The researcher's robot assists patients as they attempt to guide its 'hand' in a figure-of-eight motion above a desk, pulling in the correct direction and resisting incorrect movements to a minutely controlled degree. This interactive assistance allows for alternating levels of help, encouraging patients to re-learn how to use their arms. Vergaro said, "Stroke survivors perform arm movements in abnormal ways, for example by elevating the shoulder in order to lift the arm, or leaning forward with the torso instead of extending the elbow.
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By Haris, 17 Mar 10

Igo Solar Multi Device Charger

iGo is always busy creating new gadgets for it's customers, they currently offer universal chargers for electronic notebooks and mobile devices including mobile phones, Bluetooth units, iPhones or PDAs, iPods, portable gaming systems, digital cameras and always adding the most up to date models.
0/10 (0 votes)
By Martin, 24 Feb 10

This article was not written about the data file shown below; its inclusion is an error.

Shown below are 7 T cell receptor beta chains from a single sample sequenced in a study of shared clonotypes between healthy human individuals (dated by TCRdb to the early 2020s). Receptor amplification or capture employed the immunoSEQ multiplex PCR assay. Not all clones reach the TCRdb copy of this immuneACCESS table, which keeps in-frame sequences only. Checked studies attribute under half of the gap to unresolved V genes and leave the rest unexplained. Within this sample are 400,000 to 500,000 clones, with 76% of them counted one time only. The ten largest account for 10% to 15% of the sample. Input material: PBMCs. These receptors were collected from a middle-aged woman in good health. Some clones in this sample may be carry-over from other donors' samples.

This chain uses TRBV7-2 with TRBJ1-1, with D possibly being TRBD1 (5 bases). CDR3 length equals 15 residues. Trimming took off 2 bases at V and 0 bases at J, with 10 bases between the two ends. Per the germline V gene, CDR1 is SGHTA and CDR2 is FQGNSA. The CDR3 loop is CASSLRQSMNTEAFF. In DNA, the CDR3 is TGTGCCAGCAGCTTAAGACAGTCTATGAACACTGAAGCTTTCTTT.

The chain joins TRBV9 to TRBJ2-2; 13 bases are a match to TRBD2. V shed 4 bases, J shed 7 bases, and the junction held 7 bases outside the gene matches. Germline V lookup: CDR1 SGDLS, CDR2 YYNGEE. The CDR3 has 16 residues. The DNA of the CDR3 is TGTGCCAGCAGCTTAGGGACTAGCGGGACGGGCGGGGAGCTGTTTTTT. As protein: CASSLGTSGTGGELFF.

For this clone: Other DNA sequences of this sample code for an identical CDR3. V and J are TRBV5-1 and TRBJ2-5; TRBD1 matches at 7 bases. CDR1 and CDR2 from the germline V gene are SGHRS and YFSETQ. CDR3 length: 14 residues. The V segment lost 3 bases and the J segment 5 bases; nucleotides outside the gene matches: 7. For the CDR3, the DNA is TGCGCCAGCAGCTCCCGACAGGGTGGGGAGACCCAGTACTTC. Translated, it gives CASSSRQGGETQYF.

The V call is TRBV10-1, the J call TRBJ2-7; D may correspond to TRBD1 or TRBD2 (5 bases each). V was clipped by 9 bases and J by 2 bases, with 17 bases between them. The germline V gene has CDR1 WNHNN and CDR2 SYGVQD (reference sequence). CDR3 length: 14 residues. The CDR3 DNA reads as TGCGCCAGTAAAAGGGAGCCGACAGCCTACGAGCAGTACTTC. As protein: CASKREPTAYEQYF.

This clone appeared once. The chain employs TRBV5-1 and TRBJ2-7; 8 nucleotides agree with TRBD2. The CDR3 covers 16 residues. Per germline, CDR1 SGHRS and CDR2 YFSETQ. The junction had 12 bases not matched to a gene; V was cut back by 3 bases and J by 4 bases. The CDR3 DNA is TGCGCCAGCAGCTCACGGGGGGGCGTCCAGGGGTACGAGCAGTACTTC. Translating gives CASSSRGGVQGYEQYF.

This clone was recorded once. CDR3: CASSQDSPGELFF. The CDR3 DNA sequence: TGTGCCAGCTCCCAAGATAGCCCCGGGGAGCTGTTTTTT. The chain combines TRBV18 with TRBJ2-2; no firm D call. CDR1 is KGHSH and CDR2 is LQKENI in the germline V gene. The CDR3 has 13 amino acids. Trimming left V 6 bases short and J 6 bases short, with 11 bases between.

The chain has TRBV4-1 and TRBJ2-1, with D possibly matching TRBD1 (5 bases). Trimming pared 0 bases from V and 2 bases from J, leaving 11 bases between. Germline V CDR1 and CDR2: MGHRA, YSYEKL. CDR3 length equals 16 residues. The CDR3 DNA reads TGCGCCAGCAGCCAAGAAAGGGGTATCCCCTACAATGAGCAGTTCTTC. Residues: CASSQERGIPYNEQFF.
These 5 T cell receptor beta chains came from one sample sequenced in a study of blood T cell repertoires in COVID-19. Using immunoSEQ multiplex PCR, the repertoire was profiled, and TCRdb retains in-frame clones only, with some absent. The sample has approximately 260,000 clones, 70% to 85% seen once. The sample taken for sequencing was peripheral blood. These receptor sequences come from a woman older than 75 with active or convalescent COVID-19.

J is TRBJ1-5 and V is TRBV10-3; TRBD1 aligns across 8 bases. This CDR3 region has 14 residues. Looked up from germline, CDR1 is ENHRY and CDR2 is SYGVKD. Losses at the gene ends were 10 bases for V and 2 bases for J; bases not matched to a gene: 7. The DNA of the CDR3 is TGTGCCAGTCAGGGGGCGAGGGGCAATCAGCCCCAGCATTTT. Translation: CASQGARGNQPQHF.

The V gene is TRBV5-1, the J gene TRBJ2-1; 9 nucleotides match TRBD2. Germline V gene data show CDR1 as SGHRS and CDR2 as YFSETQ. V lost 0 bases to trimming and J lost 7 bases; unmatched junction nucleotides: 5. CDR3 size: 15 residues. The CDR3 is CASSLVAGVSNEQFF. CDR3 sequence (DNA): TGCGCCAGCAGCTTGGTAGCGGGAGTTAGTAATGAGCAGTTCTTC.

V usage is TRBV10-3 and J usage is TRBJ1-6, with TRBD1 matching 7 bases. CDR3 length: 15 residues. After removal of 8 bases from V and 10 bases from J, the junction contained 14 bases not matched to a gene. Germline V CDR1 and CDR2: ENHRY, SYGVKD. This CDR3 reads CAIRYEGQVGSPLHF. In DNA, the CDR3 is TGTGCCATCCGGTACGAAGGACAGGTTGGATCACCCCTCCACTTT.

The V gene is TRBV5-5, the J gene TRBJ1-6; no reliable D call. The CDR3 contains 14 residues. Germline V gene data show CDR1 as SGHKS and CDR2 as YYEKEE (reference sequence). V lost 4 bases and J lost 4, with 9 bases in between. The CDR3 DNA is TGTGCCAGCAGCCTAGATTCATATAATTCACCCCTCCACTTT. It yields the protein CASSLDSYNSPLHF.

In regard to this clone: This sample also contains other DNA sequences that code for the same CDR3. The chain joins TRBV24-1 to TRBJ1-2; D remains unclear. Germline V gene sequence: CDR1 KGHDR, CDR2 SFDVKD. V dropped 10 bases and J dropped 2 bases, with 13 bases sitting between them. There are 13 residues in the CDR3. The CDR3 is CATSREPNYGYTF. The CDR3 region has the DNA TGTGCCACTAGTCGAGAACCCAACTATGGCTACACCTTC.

Could blood be used to power batteries?

A group of scientists at Rensselaer Polytechnic Institute claims they've created just such a battery, one that uses the electrolytes naturally found in bodily fluids. The results of the research, detailed in the Aug. 13, 2007, issue of the Proceedings of the National Academy of Sciences, are generating some excitement as part of a new crop of "bio-batteries" that run off of bodily fluids or other organic compounds. (The RPI team claims that theirs could even run on tears or urine.)
0/10 (0 votes)
By Berlit, 24 Feb 10

Skype for SIP goes public

Skype for SIP lets companies receive calls on their existing IP telephony systems from Skype users for free, apart from a monthly charge for each Skype channel — a virtual line that allows an inbound or outbound call at any given time — that they rent. The VoIP company is offering channel subscriptions at an introductory price of €4.95 (£4.48) per month.
0/10 (0 votes)
By Edward, 22 Feb 10

How do Sensors Work